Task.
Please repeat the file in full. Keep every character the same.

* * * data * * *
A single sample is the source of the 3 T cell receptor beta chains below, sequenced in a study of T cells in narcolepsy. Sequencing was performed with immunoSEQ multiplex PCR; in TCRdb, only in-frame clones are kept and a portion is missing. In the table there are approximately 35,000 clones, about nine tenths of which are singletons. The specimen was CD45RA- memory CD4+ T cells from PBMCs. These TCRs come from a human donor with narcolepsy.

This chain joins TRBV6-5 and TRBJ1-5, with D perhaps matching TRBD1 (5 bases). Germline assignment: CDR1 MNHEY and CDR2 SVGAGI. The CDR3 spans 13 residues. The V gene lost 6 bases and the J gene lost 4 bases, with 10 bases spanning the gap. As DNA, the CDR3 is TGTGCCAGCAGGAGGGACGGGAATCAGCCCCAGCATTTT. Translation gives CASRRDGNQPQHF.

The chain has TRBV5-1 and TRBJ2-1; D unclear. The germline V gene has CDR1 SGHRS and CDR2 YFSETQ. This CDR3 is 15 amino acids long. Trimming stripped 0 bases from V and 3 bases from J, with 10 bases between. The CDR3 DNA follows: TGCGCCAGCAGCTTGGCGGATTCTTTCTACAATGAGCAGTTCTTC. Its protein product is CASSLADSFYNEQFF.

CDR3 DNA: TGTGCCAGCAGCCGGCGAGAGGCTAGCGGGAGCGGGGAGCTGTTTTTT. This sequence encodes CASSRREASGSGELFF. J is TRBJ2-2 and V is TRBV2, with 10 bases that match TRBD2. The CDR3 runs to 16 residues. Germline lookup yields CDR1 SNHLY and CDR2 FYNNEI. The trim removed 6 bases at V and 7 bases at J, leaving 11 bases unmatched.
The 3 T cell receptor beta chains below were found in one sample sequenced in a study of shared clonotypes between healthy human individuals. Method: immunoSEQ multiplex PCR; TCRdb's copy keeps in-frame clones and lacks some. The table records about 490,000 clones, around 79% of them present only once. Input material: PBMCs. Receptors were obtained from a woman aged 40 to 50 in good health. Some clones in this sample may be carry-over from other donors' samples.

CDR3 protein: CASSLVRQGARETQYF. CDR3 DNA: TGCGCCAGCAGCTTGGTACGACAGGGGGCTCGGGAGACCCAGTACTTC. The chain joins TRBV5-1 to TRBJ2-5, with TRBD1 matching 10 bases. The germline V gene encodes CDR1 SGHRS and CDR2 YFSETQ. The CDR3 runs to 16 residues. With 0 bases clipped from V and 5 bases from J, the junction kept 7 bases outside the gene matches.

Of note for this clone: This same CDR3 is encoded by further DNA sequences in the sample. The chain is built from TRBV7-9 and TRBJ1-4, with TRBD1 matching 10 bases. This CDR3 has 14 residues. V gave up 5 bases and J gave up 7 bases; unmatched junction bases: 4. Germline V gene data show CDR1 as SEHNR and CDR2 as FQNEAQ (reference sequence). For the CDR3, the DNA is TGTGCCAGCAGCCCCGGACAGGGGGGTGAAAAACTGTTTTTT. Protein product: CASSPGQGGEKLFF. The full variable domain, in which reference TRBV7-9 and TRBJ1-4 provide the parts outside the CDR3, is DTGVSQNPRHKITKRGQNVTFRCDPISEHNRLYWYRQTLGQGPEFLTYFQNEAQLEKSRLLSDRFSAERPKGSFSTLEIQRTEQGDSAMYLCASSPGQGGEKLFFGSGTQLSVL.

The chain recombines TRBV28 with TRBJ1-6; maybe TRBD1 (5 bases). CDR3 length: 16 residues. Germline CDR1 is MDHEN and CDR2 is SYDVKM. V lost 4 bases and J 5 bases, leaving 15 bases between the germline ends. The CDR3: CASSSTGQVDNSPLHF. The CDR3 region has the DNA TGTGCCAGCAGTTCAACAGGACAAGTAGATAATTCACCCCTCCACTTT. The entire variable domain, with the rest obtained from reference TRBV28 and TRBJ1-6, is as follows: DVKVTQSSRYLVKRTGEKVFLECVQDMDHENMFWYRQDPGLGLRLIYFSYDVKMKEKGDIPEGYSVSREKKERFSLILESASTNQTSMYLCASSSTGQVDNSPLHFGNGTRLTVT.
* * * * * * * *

A single sample is the source of the 3 T cell receptor beta chains below, sequenced in a study of T cells in narcolepsy. Sequencing was performed with immunoSEQ multiplex PCR; in TCRdb, only in-frame clones are kept and a portion is missing. In the table there are approximately 35,000 clones, about nine tenths of which are singletons. The specimen was CD45RA- memory CD4+ T cells from PBMCs. These TCRs come from a human donor with narcolepsy.

This chain joins TRBV6-5 and TRBJ1-5, with D perhaps matching TRBD1 (5 bases). Germline assignment: CDR1 MNHEY and CDR2 SVGAGI. The CDR3 spans 13 residues. The V gene lost 6 bases and the J gene lost 4 bases, with 10 bases spanning the gap. As DNA, the CDR3 is TGTGCCAGCAGGAGGGACGGGAATCAGCCCCAGCATTTT. Translation gives CASRRDGNQPQHF.

The chain has TRBV5-1 and TRBJ2-1; D unclear. The germline V gene has CDR1 SGHRS and CDR2 YFSETQ. This CDR3 is 15 amino acids long. Trimming stripped 0 bases from V and 3 bases from J, with 10 bases between. The CDR3 DNA follows: TGCGCCAGCAGCTTGGCGGATTCTTTCTACAATGAGCAGTTCTTC. Its protein product is CASSLADSFYNEQFF.

CDR3 DNA: TGTGCCAGCAGCCGGCGAGAGGCTAGCGGGAGCGGGGAGCTGTTTTTT. This sequence encodes CASSRREASGSGELFF. J is TRBJ2-2 and V is TRBV2, with 10 bases that match TRBD2. The CDR3 runs to 16 residues. Germline lookup yields CDR1 SNHLY and CDR2 FYNNEI. The trim removed 6 bases at V and 7 bases at J, leaving 11 bases unmatched.
The 3 T cell receptor beta chains below were found in one sample sequenced in a study of shared clonotypes between healthy human individuals. Method: immunoSEQ multiplex PCR; TCRdb's copy keeps in-frame clones and lacks some. The table records about 490,000 clones, around 79% of them present only once. Input material: PBMCs. Receptors were obtained from a woman aged 40 to 50 in good health. Some clones in this sample may be carry-over from other donors' samples.

CDR3 protein: CASSLVRQGARETQYF. CDR3 DNA: TGCGCCAGCAGCTTGGTACGACAGGGGGCTCGGGAGACCCAGTACTTC. The chain joins TRBV5-1 to TRBJ2-5, with TRBD1 matching 10 bases. The germline V gene encodes CDR1 SGHRS and CDR2 YFSETQ. The CDR3 runs to 16 residues. With 0 bases clipped from V and 5 bases from J, the junction kept 7 bases outside the gene matches.

Of note for this clone: This same CDR3 is encoded by further DNA sequences in the sample. The chain is built from TRBV7-9 and TRBJ1-4, with TRBD1 matching 10 bases. This CDR3 has 14 residues. V gave up 5 bases and J gave up 7 bases; unmatched junction bases: 4. Germline V gene data show CDR1 as SEHNR and CDR2 as FQNEAQ (reference sequence). For the CDR3, the DNA is TGTGCCAGCAGCCCCGGACAGGGGGGTGAAAAACTGTTTTTT. Protein product: CASSPGQGGEKLFF. The full variable domain, in which reference TRBV7-9 and TRBJ1-4 provide the parts outside the CDR3, is DTGVSQNPRHKITKRGQNVTFRCDPISEHNRLYWYRQTLGQGPEFLTYFQNEAQLEKSRLLSDRFSAERPKGSFSTLEIQRTEQGDSAMYLCASSPGQGGEKLFFGSGTQLSVL.

The chain recombines TRBV28 with TRBJ1-6; maybe TRBD1 (5 bases). CDR3 length: 16 residues. Germline CDR1 is MDHEN and CDR2 is SYDVKM. V lost 4 bases and J 5 bases, leaving 15 bases between the germline ends. The CDR3: CASSSTGQVDNSPLHF. The CDR3 region has the DNA TGTGCCAGCAGTTCAACAGGACAAGTAGATAATTCACCCCTCCACTTT. The entire variable domain, with the rest obtained from reference TRBV28 and TRBJ1-6, is as follows: DVKVTQSSRYLVKRTGEKVFLECVQDMDHENMFWYRQDPGLGLRLIYFSYDVKMKEKGDIPEGYSVSREKKERFSLILESASTNQTSMYLCASSSTGQVDNSPLHFGNGTRLTVT.